Tests and Measurements
Voltages are usually measured by placing the measuring device in parallel with the component or circuit (load) to be measured. The measuring device should have an infinite input impedance (resistance) so that it will absorb no energy from the circuit under test and, therefore, measure the true voltage. The accuracy of the voltage measurement depends on the total impedance of the measuring device compared to the load being measured. When the input impedance of the measuring device is 10 times greater than the load being measured, the error usually can be tolerated. If this error cannot be tolerated, a higher input impedance measuring device should be used.
A common piece of test equipment is multimeter. The multimeter contains circuitry that allows it to be used as a voltmeter, an ammeter, or an ohmmeter. It is usually capable of measuring both AC and DC voltages of up to several hundred volts. Most multimeters have a high input impedance and are not likely to disturb the circuit being tested.
The obvious disadvantage of the analog multimeter is the inherent low accuracy associated with meter movements (moving pointers), which are used in the multimeter. When performing measurements with any analog multimeter, you should be aware of inaccuracies introduced as a result of parallax. Parallax is defined as the apparent displacement of the position of an object because of the difference between two points of view. In the case of meters, this means the position of a meter's pointer will appear to be at different positions on the scale depending on the angle from which the meter is viewed.
The digital multimeter in many cases provides an accuracy of about ±0.1%. They display the reading numerically. These direct-reading displays eliminate the problem of parallax, reduce error, and increase measurement speed. Data from these meters in digital format can also be processed by computers, printers, and recorging equipment. Digital multimeters are typically compact and lightweight; many come with rechargeable batteries, making them ideal for portable field use.
The upper frequency limitations of digital multimeters typically vary from 1 kHz to over 1 MHz, depending on the model. Their upper frequency limitations can, however, be significantly extended by using optional RF probes. When you perform AC voltage measurements with a digital multimeter, remember that they are RMS indicating devices.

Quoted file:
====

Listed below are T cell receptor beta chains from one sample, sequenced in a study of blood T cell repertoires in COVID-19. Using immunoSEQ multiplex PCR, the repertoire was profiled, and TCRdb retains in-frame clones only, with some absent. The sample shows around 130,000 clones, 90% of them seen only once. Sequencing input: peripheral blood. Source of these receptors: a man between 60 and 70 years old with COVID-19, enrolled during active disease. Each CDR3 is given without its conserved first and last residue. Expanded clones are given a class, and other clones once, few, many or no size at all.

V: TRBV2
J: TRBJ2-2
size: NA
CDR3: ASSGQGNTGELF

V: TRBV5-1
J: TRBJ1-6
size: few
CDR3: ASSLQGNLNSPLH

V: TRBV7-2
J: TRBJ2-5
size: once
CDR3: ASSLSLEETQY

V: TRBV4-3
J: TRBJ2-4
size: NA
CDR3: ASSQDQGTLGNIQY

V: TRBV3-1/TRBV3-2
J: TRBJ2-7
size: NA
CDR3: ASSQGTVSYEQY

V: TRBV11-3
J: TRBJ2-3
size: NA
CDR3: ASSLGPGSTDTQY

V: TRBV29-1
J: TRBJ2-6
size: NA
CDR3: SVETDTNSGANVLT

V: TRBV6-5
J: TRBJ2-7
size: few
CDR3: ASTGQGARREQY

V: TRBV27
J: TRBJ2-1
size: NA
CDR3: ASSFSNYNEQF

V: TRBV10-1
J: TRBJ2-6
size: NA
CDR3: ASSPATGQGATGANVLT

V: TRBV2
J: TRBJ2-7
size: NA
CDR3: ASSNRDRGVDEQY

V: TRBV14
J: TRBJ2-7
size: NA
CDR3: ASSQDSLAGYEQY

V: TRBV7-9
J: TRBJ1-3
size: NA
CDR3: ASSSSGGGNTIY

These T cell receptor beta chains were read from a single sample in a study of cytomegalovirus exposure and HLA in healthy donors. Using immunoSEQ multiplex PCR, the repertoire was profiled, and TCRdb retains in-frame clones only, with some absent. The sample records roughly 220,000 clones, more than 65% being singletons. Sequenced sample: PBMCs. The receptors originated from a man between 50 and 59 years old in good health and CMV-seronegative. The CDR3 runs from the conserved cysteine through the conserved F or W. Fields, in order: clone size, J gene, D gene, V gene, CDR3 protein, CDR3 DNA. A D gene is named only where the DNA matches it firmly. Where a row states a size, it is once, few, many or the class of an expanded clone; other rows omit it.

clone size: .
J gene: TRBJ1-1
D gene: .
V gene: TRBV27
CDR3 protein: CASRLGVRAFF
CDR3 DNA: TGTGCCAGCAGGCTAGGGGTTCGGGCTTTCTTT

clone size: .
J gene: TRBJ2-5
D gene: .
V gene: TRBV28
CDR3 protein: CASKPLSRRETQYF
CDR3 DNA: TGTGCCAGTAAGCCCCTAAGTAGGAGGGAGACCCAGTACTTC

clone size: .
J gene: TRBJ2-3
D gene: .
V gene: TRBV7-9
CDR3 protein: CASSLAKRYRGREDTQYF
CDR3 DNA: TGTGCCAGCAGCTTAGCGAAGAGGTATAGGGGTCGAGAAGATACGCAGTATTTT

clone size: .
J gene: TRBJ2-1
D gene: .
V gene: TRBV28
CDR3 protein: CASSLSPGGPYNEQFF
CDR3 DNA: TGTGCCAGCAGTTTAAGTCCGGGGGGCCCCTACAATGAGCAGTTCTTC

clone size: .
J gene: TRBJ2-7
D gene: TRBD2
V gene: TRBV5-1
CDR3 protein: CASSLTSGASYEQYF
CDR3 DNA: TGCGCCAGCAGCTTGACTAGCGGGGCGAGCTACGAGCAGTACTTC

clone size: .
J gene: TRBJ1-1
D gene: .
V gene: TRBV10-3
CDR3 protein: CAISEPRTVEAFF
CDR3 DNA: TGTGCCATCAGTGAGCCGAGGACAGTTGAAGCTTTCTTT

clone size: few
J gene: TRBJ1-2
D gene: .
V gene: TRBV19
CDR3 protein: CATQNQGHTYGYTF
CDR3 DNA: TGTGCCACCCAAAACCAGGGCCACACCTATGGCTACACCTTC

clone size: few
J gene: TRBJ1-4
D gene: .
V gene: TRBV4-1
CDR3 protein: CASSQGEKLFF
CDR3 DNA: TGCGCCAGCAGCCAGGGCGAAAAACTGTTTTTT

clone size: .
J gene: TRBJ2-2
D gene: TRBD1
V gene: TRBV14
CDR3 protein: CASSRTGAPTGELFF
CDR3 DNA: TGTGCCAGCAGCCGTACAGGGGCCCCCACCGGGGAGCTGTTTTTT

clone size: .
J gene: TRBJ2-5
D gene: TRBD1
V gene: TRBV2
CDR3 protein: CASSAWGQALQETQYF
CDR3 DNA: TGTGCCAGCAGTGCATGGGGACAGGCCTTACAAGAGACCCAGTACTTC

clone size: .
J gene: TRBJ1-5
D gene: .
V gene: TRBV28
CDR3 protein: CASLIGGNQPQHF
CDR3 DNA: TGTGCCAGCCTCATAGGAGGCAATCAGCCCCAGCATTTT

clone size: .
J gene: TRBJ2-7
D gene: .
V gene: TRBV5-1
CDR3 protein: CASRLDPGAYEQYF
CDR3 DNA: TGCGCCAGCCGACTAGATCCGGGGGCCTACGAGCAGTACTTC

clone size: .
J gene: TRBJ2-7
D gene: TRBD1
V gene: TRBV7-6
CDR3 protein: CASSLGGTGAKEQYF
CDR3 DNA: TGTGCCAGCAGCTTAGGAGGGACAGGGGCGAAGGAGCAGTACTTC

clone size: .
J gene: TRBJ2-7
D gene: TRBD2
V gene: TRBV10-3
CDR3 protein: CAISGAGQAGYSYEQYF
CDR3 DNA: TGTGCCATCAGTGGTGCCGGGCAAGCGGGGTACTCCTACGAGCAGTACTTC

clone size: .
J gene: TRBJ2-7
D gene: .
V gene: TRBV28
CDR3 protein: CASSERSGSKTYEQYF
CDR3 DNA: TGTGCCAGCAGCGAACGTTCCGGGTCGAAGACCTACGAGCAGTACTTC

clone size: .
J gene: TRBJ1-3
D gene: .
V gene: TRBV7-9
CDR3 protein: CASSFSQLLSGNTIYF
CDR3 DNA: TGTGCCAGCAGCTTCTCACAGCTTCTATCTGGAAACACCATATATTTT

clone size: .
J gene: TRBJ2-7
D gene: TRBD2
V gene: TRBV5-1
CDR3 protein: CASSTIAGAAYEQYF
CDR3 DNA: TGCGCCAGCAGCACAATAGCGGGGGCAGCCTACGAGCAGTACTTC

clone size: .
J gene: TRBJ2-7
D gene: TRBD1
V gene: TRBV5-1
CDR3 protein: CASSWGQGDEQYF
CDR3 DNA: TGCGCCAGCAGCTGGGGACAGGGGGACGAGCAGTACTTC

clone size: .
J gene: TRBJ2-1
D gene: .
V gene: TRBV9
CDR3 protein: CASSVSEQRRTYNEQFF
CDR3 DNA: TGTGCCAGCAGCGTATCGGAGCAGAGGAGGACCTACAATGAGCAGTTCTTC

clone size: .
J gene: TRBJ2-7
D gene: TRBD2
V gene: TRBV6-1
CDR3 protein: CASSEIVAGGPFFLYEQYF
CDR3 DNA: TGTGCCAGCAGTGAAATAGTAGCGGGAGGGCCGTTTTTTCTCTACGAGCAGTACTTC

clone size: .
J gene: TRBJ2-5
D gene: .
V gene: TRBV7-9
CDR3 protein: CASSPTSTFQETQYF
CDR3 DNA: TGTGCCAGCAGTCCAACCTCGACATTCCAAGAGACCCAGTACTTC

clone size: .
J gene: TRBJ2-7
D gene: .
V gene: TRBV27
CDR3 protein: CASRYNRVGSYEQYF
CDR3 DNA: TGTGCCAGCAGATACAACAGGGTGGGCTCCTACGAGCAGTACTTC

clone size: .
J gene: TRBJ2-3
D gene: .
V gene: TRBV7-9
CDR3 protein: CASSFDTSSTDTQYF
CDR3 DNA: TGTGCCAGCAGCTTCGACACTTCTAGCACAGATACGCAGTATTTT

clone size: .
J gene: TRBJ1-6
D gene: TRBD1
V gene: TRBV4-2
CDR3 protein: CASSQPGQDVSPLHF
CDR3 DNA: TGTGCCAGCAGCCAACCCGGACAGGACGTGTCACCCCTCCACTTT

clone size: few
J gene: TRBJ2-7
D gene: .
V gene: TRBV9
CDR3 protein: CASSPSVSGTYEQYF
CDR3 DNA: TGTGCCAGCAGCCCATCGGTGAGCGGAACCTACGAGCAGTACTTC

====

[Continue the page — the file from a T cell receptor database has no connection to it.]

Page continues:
Voltage measurements can be made with an oscilloscope. Oscilloscopes have a high input impedance and normally will not load down the circuit under test. However, oscilloscopes are primarily designed for waveform observation and are typically less accurate than other pieces of test equipment used to measure DC or AC voltages.
Measuring a DC voltage with an oscilloscope is convenient only under certain circumstances; for example, when other measurements are being made on the same equipment with the oscilloscope or when a multimeter is not available. A distinct advantage of the oscilloscope is its ability to monitor the level of AC ripple voltage riding the DC voltage. This feature makes the oscilloscope an indispensable aid in troubleshooting DC power supplies with excessive ripple caused by component failure.
A major advantage of using an oscilloscope for AC voltage measurements is that the waveform can be observed; consequently, errors in measuring complex peak voltages are minimized.
If a voltage to be measured is large and cannot be attenuated to a usable value by attenuation circuits within the oscilloscope, an external resistive or capacitive voltage divider can be used. Such voltage dividers are often furnished with oscilloscope test sets and are called high voltage probes. When the voltage of pulses or other complete waveforms is being measured, the high voltage probe selected must be so designed as not to distort the measured signal. Most probes have adjustable (compensating) capacitors that are used to adjust the symmetry of the displayed waveform. You adjust the probe by monitoring either the calibrator output of the oscilloscope or a known good signal and adjusting the probe for a symmetrical display.
When using the oscilloscope for AC voltage measurements, ensure the upper frequency range of the oscilloscope is not exceeded; otherwise, inaccurate values will be displayed. Most commonly used oscilloscopes have a frequency response from DC up to about 50 MHz.